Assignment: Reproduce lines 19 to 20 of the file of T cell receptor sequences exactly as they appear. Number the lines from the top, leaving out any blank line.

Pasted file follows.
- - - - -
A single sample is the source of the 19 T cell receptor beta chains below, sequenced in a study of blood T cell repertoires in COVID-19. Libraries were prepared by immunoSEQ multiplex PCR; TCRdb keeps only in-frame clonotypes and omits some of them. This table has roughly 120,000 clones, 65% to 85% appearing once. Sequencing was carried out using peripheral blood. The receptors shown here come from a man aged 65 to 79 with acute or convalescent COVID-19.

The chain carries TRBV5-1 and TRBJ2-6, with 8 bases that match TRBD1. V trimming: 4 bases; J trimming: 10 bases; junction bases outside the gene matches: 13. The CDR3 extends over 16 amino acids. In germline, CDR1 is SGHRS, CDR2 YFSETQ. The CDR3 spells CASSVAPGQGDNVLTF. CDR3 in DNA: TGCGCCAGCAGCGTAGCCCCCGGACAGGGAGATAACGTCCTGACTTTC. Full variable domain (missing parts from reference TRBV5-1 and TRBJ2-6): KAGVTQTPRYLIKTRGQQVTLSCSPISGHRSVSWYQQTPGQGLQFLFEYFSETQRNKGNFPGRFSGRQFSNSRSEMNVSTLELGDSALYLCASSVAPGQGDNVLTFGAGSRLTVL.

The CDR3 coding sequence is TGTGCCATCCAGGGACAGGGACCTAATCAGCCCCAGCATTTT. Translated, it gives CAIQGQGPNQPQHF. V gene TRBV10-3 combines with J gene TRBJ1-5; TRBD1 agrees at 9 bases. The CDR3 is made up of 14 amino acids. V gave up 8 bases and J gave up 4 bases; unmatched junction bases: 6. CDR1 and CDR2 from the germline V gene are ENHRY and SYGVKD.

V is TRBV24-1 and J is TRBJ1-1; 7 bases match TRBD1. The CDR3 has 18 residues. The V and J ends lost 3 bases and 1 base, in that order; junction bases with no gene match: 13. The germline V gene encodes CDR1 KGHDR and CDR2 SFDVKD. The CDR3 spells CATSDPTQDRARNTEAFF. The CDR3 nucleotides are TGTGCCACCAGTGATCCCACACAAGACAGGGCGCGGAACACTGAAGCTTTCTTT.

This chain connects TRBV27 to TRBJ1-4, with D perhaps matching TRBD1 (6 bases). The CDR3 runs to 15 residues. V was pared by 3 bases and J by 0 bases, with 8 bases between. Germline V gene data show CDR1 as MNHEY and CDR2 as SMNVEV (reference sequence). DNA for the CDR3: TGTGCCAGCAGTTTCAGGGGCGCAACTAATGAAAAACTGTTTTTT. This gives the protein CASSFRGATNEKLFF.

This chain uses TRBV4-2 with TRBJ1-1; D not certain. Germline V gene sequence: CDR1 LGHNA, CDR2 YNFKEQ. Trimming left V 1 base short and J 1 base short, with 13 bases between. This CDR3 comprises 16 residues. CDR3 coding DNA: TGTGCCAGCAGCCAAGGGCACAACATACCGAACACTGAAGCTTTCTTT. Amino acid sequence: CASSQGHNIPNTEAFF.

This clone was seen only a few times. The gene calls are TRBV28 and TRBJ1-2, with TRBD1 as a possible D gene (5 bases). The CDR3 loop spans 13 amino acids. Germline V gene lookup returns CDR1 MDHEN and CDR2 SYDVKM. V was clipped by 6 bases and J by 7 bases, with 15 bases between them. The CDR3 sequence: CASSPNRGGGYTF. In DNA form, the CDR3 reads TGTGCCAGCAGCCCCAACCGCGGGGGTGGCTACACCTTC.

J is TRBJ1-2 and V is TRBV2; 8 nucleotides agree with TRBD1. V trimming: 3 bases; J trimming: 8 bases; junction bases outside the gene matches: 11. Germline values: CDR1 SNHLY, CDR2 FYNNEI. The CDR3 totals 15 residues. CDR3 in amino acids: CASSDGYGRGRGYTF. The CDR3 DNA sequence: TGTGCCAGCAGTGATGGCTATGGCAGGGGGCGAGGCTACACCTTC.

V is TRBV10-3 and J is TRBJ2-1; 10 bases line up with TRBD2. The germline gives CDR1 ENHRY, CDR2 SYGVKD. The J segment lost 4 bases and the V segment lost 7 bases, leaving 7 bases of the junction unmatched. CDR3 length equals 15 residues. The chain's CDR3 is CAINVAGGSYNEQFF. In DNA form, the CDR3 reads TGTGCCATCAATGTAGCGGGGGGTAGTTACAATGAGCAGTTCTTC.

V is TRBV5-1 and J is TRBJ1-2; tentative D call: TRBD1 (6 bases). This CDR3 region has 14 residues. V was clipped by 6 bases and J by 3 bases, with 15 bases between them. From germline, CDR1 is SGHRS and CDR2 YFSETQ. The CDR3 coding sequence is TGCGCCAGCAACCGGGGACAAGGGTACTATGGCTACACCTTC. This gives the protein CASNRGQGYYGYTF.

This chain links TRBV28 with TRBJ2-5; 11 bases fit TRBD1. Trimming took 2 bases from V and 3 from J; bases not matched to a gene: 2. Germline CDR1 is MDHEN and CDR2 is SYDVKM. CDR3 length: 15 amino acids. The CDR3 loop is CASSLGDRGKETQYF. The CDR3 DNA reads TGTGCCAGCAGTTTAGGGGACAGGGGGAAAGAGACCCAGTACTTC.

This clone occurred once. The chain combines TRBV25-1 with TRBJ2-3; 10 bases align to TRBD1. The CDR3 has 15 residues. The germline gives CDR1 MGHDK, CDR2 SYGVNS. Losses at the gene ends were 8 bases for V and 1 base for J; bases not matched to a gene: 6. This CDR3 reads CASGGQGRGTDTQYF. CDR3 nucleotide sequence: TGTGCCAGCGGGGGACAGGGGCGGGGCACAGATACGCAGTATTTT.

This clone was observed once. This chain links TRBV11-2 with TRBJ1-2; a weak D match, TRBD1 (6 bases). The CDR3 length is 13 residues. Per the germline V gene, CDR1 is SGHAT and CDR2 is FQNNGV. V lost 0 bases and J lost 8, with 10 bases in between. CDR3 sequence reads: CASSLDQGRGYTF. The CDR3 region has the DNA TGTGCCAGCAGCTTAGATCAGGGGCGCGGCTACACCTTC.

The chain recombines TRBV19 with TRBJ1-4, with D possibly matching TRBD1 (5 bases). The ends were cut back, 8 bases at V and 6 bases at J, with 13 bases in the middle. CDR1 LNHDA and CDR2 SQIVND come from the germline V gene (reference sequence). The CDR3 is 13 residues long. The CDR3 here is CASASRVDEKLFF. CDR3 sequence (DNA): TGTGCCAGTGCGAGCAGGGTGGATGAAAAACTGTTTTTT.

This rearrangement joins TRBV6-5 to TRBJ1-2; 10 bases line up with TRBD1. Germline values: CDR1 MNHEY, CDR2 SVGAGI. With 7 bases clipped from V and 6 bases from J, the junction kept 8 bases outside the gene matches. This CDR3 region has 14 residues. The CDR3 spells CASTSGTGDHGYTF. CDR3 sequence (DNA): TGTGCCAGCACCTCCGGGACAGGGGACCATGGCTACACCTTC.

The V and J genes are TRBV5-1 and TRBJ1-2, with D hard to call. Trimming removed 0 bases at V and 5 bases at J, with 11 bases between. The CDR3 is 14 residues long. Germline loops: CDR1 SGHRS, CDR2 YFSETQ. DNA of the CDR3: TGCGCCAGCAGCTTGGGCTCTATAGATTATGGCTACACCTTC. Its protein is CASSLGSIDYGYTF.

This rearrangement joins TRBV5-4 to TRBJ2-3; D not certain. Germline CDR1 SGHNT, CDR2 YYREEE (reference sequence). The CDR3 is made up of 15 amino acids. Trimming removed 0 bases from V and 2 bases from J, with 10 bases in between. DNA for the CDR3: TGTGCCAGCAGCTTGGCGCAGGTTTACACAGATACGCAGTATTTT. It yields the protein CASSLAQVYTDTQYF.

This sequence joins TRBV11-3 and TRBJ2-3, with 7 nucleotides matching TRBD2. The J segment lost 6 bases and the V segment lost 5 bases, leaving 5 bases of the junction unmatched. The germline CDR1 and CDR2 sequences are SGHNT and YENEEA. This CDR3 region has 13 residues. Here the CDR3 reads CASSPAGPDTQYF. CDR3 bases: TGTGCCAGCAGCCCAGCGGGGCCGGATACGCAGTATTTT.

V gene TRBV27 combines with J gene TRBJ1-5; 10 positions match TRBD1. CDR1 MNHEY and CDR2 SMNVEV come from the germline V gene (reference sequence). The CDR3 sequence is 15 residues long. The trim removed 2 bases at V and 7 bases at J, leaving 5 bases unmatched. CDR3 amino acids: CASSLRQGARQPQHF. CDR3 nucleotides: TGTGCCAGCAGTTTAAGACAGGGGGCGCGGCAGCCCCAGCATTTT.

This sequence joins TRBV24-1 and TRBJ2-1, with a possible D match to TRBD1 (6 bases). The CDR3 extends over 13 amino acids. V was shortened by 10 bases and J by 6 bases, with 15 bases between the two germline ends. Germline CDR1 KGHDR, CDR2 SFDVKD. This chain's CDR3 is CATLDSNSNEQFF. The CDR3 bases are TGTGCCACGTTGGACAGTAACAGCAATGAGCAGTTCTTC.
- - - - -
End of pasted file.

V gene TRBV27 combines with J gene TRBJ1-5; 10 positions match TRBD1. CDR1 MNHEY and CDR2 SMNVEV come from the germline V gene (reference sequence). The CDR3 sequence is 15 residues long. The trim removed 2 bases at V and 7 bases at J, leaving 5 bases unmatched. CDR3 amino acids: CASSLRQGARQPQHF. CDR3 nucleotides: TGTGCCAGCAGTTTAAGACAGGGGGCGCGGCAGCCCCAGCATTTT.

This sequence joins TRBV24-1 and TRBJ2-1, with a possible D match to TRBD1 (6 bases). The CDR3 extends over 13 amino acids. V was shortened by 10 bases and J by 6 bases, with 15 bases between the two germline ends. Germline CDR1 KGHDR, CDR2 SFDVKD. This chain's CDR3 is CATLDSNSNEQFF. The CDR3 bases are TGTGCCACGTTGGACAGTAACAGCAATGAGCAGTTCTTC.